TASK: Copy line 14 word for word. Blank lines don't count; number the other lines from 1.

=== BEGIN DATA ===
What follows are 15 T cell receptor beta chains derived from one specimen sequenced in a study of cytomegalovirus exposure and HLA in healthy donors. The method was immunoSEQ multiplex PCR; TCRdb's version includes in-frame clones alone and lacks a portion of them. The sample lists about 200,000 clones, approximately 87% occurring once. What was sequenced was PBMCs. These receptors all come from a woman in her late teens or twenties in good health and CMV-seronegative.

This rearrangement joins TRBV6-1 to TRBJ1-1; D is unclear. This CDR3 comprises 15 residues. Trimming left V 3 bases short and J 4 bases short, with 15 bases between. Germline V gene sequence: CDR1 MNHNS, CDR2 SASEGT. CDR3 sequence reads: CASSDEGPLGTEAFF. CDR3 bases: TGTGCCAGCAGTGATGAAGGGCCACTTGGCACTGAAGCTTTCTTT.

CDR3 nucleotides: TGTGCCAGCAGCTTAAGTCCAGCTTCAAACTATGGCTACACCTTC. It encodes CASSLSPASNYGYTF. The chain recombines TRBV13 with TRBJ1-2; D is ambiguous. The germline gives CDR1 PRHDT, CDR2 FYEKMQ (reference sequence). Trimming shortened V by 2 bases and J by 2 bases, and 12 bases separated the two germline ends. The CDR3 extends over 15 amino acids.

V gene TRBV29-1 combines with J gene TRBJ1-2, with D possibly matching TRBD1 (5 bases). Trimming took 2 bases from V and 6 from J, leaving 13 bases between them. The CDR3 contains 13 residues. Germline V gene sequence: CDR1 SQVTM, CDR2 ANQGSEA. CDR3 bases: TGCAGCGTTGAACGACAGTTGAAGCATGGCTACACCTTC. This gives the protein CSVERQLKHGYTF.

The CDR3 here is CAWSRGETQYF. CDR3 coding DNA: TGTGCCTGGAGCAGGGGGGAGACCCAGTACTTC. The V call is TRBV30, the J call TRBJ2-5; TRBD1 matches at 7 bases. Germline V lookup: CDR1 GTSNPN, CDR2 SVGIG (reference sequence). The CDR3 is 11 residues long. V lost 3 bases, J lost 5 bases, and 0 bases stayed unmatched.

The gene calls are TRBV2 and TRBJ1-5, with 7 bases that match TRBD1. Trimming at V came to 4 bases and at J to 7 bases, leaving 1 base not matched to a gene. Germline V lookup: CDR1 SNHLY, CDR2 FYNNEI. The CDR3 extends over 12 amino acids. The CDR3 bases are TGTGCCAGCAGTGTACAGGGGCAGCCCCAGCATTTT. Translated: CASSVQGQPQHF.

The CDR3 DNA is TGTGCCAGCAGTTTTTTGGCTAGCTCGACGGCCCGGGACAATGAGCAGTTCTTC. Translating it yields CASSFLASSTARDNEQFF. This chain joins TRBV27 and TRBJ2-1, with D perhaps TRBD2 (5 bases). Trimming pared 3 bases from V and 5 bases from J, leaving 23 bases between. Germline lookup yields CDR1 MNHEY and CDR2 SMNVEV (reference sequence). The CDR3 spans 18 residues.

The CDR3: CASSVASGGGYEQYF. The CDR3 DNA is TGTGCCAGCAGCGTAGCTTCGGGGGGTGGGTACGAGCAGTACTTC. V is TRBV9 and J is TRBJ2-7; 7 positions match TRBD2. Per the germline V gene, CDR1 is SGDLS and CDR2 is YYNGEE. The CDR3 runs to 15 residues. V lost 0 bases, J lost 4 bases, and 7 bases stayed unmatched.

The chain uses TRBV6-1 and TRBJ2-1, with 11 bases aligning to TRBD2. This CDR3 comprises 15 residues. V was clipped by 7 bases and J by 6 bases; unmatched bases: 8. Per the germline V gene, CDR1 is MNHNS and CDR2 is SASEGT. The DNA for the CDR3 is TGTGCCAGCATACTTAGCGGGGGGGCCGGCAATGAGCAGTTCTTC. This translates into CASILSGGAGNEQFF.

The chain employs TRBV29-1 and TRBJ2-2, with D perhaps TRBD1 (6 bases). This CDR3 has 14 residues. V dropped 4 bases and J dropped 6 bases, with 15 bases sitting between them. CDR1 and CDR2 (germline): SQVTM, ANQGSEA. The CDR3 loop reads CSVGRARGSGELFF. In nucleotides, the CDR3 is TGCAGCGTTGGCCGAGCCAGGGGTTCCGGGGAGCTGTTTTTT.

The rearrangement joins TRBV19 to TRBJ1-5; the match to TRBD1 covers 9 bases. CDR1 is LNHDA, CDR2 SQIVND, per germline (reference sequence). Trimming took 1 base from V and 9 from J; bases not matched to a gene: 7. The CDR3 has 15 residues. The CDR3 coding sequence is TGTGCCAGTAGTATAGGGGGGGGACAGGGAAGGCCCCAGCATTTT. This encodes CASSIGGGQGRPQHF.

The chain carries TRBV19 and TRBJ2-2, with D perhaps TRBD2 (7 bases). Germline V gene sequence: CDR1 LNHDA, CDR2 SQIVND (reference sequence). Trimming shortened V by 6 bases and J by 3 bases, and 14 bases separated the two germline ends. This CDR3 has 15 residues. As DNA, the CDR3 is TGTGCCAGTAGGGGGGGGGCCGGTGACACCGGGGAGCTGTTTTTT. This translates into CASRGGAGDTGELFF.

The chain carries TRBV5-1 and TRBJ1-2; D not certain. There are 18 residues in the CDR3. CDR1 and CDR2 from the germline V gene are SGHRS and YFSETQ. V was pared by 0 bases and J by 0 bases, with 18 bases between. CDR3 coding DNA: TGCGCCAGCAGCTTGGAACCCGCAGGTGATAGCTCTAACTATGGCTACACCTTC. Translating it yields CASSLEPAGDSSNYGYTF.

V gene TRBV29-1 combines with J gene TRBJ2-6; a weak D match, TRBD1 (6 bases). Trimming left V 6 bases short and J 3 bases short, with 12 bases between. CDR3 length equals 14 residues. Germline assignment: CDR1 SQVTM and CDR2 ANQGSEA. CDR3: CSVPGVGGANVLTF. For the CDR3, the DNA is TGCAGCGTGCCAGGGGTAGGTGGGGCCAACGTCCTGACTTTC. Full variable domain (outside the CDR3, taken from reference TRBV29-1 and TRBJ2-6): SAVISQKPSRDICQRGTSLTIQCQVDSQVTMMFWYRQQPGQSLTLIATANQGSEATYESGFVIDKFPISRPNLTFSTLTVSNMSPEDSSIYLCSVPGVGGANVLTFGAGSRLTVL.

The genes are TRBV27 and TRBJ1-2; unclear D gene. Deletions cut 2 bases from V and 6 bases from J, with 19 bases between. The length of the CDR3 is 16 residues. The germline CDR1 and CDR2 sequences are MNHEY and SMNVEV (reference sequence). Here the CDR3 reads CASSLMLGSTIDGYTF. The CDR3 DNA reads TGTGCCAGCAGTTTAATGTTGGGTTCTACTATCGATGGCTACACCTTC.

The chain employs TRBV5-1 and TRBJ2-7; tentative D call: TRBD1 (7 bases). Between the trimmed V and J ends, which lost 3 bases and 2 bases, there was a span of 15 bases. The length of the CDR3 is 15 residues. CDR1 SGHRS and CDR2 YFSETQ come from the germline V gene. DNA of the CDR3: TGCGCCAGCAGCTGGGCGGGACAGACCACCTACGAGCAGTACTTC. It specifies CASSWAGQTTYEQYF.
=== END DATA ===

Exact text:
V gene TRBV29-1 combines with J gene TRBJ2-6; a weak D match, TRBD1 (6 bases). Trimming left V 6 bases short and J 3 bases short, with 12 bases between. CDR3 length equals 14 residues. Germline assignment: CDR1 SQVTM and CDR2 ANQGSEA. CDR3: CSVPGVGGANVLTF. For the CDR3, the DNA is TGCAGCGTGCCAGGGGTAGGTGGGGCCAACGTCCTGACTTTC. Full variable domain (outside the CDR3, taken from reference TRBV29-1 and TRBJ2-6): SAVISQKPSRDICQRGTSLTIQCQVDSQVTMMFWYRQQPGQSLTLIATANQGSEATYESGFVIDKFPISRPNLTFSTLTVSNMSPEDSSIYLCSVPGVGGANVLTFGAGSRLTVL.